The Seven Swords
China (2019) Dir. Francis Nam Chi-Wai
This is something of anomaly for me as I can’t find any sufficient information about this wu xia fantasy film at all online. Aside from the poster, a trailer, and ironically, the film itself, The Seven Swords is shrouded in mystery – it doesn’t even have an IMDb page! So, I apologise in advance if any details are vague or erroneous.
Set in Ancient China, legend tells of two reclusive men, Shen Di and Moa Huang, who in a bid to develop superhuman powers, created the Evil Eyes and its counter, the Divine Eyes. The latter has been stolen and held by the Shendaio Sect whilst the Evil Eyes is buried deep in the tomb in Asura Mountains, where the Shendaio arrive and start a fight for the Evil Eyes ensues.
Martial arts master Huiming (Wang Jianlong) sends a swordsman to prevent the Evil Eyes from falling into the wrong hands, but he is struck by a poisoned blade and is close to death. As he is carrying his baby daughter with him, the swordsman entrusts an Asura soldier Mu Lang (Fei Long) with his daughter, telling him to find his master in the Tianshan Mountains and take the baby there.
All this takes place inside the first ten minutes is only the foundation for the main story, with much of the exposition relayed through a voice over Huiming instructing his student on the saga of the Evil Eyes. But it becomes confusing as some of the things referenced in this info dump seem to relate to incidents that come later in the film, and that what we are watching is in fact a prologue.
If I hadn’t gone back to double check the details and the characters’ names I wouldn’t have noticed this, so take note should The Seven Swords ever come your way, it is not always an easy film to follow. Some of this is down to the choppy editing and the 90-minute run time explaining why it takes a while to get a grip on the rushed and involved main plot.
Carrying on with the plot recap, we jump forward sixteen years and the swordsman’s baby is now an attractive if petulant student Yi Lanzhu (An Ziyi) to master Ling Weifeng (Zhang Zhuowen), on whom Yi has a crush. Ling receives an order to leave Tianshan and head to Wu Mansion where the Shendaio are enforcing a ban on martial arts by killing off any practitioners.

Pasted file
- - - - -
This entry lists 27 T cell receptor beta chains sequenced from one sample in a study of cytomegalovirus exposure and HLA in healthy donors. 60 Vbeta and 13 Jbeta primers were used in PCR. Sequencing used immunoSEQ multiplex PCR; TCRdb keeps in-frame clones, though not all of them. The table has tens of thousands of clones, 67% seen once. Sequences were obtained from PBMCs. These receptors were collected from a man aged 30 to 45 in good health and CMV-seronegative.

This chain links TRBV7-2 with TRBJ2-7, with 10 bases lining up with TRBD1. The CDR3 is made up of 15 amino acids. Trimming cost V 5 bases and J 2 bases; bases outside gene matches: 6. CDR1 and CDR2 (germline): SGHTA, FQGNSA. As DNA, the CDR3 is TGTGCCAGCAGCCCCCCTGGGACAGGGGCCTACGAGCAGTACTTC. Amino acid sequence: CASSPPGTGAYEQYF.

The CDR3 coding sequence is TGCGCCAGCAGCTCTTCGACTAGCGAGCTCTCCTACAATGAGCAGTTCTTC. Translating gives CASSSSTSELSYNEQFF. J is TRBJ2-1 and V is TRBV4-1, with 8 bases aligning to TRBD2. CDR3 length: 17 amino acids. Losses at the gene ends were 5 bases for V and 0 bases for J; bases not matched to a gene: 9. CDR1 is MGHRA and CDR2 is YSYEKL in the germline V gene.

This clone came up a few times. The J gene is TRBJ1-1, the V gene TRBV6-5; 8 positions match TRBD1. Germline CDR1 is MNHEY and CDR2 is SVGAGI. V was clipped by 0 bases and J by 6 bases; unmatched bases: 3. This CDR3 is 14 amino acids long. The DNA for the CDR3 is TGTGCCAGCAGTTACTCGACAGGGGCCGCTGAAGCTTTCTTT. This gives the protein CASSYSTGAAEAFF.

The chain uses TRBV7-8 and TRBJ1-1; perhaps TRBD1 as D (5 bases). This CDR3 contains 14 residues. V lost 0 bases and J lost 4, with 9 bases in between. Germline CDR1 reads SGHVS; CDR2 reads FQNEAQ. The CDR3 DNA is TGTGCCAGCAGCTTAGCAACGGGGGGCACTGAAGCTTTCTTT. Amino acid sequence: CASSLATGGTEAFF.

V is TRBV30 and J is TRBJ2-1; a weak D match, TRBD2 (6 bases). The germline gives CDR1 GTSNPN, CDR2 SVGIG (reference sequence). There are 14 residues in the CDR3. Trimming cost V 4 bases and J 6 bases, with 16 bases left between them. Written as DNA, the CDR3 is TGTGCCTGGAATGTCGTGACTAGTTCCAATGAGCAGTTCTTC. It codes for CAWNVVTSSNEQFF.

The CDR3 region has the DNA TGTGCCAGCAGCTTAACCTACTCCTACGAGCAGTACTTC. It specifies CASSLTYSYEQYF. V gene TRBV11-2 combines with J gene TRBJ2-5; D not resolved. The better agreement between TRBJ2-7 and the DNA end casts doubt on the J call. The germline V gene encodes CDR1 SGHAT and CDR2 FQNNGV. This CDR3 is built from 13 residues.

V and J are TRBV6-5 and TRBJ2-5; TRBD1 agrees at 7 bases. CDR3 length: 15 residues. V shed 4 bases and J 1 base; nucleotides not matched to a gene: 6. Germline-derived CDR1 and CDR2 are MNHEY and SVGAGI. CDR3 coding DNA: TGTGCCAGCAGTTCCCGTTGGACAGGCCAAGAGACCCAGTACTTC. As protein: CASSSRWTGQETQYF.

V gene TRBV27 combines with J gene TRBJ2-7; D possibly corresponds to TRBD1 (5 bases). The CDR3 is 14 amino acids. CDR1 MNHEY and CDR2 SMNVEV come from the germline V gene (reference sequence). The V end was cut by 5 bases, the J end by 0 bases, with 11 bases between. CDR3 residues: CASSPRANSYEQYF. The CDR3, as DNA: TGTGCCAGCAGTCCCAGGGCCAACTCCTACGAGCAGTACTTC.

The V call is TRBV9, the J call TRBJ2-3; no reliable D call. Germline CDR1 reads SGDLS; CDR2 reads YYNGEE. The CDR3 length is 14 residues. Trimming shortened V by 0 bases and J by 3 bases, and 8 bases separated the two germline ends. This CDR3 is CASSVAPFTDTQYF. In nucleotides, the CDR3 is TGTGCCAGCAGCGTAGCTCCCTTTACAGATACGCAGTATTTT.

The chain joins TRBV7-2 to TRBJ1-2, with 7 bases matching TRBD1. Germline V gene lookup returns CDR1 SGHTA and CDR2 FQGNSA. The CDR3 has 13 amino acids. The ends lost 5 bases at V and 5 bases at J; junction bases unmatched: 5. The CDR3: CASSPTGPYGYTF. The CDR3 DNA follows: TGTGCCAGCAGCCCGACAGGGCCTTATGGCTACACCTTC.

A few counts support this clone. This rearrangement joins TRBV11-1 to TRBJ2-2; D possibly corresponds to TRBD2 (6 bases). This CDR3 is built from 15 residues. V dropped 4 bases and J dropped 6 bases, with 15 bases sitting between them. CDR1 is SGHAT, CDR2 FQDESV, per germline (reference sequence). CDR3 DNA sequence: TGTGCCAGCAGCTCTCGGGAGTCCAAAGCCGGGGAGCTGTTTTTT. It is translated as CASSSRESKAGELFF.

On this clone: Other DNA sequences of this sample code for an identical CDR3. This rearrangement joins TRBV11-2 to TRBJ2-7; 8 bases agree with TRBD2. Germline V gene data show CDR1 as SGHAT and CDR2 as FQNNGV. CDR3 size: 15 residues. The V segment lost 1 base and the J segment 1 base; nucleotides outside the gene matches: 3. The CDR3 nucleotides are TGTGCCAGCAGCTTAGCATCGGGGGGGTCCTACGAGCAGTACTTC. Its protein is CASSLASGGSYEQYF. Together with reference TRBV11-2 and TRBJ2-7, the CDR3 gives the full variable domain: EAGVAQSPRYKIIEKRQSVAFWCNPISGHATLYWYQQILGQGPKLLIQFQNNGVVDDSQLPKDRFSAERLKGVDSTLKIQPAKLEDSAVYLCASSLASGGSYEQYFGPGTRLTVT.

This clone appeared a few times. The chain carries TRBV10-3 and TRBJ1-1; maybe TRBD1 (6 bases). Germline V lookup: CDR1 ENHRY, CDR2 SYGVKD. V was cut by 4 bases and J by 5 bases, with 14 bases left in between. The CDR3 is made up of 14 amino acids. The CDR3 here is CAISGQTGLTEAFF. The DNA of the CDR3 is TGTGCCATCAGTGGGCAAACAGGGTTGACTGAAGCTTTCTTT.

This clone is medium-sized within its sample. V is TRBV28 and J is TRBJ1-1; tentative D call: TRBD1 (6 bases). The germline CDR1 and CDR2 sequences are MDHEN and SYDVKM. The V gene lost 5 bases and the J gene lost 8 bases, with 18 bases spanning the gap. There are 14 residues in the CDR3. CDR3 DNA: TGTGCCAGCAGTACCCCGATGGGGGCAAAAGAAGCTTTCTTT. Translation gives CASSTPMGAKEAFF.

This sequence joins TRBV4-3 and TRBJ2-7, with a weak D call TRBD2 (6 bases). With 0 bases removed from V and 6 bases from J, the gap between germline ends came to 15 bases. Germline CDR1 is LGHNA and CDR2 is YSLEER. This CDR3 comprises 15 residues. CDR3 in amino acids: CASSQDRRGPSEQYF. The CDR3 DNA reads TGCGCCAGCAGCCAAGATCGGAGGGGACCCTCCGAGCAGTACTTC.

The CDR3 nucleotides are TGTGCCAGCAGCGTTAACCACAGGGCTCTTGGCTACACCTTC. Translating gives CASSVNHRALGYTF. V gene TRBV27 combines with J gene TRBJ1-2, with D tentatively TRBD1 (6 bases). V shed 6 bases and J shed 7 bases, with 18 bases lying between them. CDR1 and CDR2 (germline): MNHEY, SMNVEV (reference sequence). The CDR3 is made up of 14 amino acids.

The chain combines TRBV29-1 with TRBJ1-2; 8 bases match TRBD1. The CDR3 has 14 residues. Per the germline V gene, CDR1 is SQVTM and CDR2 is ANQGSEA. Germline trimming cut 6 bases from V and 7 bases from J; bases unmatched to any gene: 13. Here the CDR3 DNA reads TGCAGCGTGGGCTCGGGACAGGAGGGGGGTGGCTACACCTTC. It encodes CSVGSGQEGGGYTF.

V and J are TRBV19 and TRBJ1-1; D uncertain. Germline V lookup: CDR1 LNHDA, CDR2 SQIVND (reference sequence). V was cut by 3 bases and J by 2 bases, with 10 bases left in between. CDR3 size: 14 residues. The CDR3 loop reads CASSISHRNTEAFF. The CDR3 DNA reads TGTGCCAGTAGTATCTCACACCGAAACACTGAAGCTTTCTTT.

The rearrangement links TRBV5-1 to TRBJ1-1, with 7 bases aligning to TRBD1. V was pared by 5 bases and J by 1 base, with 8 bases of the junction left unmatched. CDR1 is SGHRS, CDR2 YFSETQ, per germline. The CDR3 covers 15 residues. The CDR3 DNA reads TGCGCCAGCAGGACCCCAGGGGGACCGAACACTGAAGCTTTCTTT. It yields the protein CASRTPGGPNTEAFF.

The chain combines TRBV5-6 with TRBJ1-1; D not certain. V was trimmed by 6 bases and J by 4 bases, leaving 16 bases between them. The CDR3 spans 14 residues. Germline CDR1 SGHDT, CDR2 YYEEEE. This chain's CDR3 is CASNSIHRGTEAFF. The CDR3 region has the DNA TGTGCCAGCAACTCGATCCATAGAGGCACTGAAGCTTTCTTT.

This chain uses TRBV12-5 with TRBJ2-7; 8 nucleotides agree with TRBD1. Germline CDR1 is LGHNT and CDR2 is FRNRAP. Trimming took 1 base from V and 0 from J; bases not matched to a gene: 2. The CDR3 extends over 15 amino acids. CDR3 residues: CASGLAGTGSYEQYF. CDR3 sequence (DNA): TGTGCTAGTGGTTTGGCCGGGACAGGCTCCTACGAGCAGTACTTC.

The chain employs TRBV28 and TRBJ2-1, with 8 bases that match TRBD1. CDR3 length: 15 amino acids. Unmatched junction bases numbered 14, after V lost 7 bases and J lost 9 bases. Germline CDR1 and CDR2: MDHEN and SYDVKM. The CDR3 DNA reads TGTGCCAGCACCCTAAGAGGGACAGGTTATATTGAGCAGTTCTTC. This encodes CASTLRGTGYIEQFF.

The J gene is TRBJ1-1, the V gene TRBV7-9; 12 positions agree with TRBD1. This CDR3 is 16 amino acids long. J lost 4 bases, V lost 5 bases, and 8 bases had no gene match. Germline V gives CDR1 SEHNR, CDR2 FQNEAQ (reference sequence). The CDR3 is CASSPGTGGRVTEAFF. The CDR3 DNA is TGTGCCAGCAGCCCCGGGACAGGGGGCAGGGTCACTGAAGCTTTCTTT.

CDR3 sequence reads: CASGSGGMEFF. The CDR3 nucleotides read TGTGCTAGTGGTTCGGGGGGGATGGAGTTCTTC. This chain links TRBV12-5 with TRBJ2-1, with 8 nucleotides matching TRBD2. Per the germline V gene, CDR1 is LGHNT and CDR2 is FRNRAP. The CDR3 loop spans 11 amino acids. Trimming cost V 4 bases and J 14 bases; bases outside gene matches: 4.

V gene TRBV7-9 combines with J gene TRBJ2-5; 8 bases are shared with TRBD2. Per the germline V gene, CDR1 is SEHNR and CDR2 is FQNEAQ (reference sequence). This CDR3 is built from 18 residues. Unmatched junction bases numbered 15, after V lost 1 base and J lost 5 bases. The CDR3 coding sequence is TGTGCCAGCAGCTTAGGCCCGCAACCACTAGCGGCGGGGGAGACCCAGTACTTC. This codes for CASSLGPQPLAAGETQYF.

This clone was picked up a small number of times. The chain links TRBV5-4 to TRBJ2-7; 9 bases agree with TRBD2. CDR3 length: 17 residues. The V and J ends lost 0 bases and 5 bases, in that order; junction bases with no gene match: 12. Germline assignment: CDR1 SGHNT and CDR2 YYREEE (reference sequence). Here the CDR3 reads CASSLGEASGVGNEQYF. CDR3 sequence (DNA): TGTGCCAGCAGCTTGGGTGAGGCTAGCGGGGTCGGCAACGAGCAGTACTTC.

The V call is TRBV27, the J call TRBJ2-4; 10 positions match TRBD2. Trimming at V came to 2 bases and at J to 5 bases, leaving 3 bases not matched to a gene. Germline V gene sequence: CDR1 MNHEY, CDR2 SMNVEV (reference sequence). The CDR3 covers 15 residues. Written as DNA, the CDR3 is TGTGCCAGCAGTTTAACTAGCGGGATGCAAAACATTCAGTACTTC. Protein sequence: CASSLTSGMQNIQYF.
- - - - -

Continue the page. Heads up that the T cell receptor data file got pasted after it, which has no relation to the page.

Upon arriving, they meet Liu Yufang (Chen Jie) fleeing the village with a letter from her father that can only be translated by Feng Qui (Gong Sile) of another mansion, so Ling agrees to escort Feng there. Meanwhile, King Asura (Ruan Haozong), formerly a eunuch who absorbed the Evil Eyes, has acquired five of the legendary swords and needs the final two, Youlong and Qinggan, to make one holy sword and destroy the Shendaio and become an all-powerful ruler.
Guess who has those two swords? If you said Yi and Ling then go to the top of the class! But this isn’t the only extra seasoning to the plot, as Feng seems to get some odd vibes from Ling that cause flashbacks to her former love Mu Lang, who was missing presumed dead following the dust up at Asura Tomb in the prologue. The audience will be able to piece this subplot together much quicker than Feng but to be fair to her, a lot happened in the interim 16 years.
Some details are desperately in need of further exploration and explanation, such as why Yi Lanzhu was being varied into a deadly battle by her father – more to the point, where was her mother and what was Huiming doing sending him out to fight with a baby in the first place! Bad parenting 101 and terrible leadership from a grandmaster to boot – not a good example to set anyone.
Also needing more background is King Asura, who literally first appears seconds before grabbing the Evil Eyes. We later learn he has a dead wife, mentioned during an info-dump monologue, otherwise he is simply another aggrieved raving power hungry nutter. This might also apply to the Shendaio sect too, unless them possessing the Divine Eye makes them good guys, something else not clarified.
Now, if you were to Google this film you will most likely be directed towards the 2005 film Seven Swords from the legendary Tsui Hark. Aside from having seven swords and both being wu xia films, there is little to compare them, yet director Frances Nam Chi-Wai must be a Tsui Hark fan as he has replicated his famous 80’s/90’s style very closely here, right down to the colourful mood lighting and wire fu action.
Of course, this is a better-photographed effort and the wires are better concealed but anyone familiar with Hark’s classic work will get a kick out seeing this visual homage and how well Nam pulls it off. Then again, if Nam really wanted his film to stand out he would have invented his own style and aesthetic and bring something fresh to the genre, but if homage was his intention then fair play to him.
Whether viewed as a throwback or a tribute, there is no disguising the fact the story is way overcooked for a 90 minute film, and with having share this screen time with the rather exciting fight scenes, creates an uneven tempo in trying balance the drama with the action. It is not even a case of needing a separate film to cover each plot, rather an extra twenty-odd minutes and a condensed prologue would have helped.
Dodgy CGI, even dodgier acting from Ruan Haozong and a confused narrative don’t help The Seven Swords, except it is quite passable when it gets things right. And being only 90 minutes, it doesn’t do that much harm either. An inessential but watchable throwback at best that threatens a sequel. You have been warned!